Saturday, March 13, 2010

Hold the Freakin' Presses! Garland Favorito Press Release on HB 1257!

Big News of the Day Kids,

The hardest working single issue advocate in Georgia, Garland Favorito, has issued a press release on HB 1257. The drop dead date on this bill is Thursday, 25 March 2010. If it doesn't get out of the rules committee, it can't get a floor vote and will pass into oblivion, not into law. Here at Bludgeon & Skewer we've been focused on ballot access since early in 2009 and this is the best chance Georgians have had in decades to level the political playing field in our great state. Don't let this opportunity slip by, barrage the state house players with emails and phone calls to move this important piece of legislation out of committee. We'll keep a sharp eye peeled for any signs of a committee meeting and relay any info we can, 10 motivated voters in that meeting can move this legislation forward. 10.

Here's Garland's press release:

FOR IMMEDIATE RELEASE Contact: Garland Favorito

March 13, 2010 (404) 664-4044

House Bill Proposes Open Ballot Access to All Candidates

ATLANTA, GA – A new bill that was introduced in the Georgia House of Representatives last week would open election ballots by removing the petitioning requirements that are currently imposed on all third party and independent candidates who want to run in local or statewide races. The bipartisan bill, HB1257, would also save time and money for state and counties by eliminating signature verification. It was introduced by Reps. Alan Powell, Tom McCall, Mark Hatfield and “Rusty” Kidd.

Any candidate who is not a Republican or Democrat, must currently gather thousands of signatures from registered voters who are qualified to vote for the candidate before their name can be placed on the ballot in a State House, State Senate, U.S. House or other partisan local race. Only Democrats, Republicans and Libertarians can name statewide candidates now without petitioning.

Georgia is currently ranked by Ballot Access News as having the most restrictive ballot access laws in the country. Some restrictions are 10 times more than the national average of all other states combined. For example, Georgia requires a political party to receive 20% of votes cast in the last gubernatorial or presidential race to run a full slate of candidates. That barrier is ten times the national median of about 2%. Likewise, Georgia requires a third party U.S. House candidate to collect verified signatures from 5% of the registered voters in the district before their name can be placed on the ballot. That barrier is 10 times the average of about .5% that is required by other states.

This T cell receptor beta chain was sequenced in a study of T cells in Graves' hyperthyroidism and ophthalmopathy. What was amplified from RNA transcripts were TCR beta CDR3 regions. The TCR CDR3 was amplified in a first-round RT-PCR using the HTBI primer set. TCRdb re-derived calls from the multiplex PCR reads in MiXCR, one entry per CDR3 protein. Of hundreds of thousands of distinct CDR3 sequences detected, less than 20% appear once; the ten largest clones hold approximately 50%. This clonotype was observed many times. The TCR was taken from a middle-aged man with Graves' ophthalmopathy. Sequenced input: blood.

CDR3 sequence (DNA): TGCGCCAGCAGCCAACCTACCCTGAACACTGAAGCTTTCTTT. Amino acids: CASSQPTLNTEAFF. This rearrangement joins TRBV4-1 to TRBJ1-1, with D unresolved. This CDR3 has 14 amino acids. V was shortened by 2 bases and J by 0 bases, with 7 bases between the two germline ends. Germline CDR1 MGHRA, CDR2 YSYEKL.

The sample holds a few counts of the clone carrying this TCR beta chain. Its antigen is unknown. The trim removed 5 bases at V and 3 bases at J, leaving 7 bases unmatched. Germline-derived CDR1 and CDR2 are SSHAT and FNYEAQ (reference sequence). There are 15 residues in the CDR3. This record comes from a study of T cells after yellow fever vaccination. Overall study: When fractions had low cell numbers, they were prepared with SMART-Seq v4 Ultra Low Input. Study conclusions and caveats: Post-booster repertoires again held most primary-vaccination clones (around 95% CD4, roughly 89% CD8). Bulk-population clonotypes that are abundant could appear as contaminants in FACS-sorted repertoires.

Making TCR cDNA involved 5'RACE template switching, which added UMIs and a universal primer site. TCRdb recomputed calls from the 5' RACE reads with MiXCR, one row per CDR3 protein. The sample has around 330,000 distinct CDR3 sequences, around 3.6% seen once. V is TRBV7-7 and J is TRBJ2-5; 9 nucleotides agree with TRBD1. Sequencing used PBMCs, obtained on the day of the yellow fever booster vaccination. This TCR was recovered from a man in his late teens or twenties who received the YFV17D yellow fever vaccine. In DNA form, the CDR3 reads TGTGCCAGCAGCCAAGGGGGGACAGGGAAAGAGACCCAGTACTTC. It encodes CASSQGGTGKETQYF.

The restrictions have resulted in a perpetual lack of qualified candidates throughout Georgia. No 3rd party U.S. House candidate has qualified for a normal election since 1943 when existing laws were passed. Only about 39% of all State House races have been contested by both a Republican and a Democrat. Only 44% of legislative races were contested by both a Democrat and Republican in 2004, 17 points below the 61% national average. Georgia is also ranked worst in the nation for political party presidential qualification, having an average of just 1.2 3rd party presidential candidates on the ballot since 1972. In 2008, six presidential candidates were on ballots in enough states to mathematically win the Electoral College but only three of them were on the ballot in Georgia.

Petitioning has recently come under fire due to claims of mistreatment by petitioners. Former Chatham County Republican Commissioner, Jeff Rayno, was referred for a felony investigation in a December 2009 State Election Board meeting on grounds that he forged petition signatures although no forged signature was produced. He filed a U.S. Justice complaint against former chairwoman, Karen Handel, and her Inspector General, Shawn LaGrua, who still works in the Secretary of State’s office. In another case, a petitioner was arrested at a park while trying to collect signatures for a Green party candidate.

The proposed legislation would move Georgia from being ranked as one of the top five most restrictive states in every type of race to a more open ballot access state such as Florida. While offering Georgia voters more freedom of choice, it still maintains qualification fees to deter frivolous candidates. Nevertheless, the bill is expected to encounter opposition from the General Assembly leadership team and partisans in both sides of the legislature. House Governmental Affairs Committee Chairman, Mark Hamilton, will now determine if the bill will get a hearing. A similar but far less comprehensive measure, HB1141, was removed from the hearing schedule last week.
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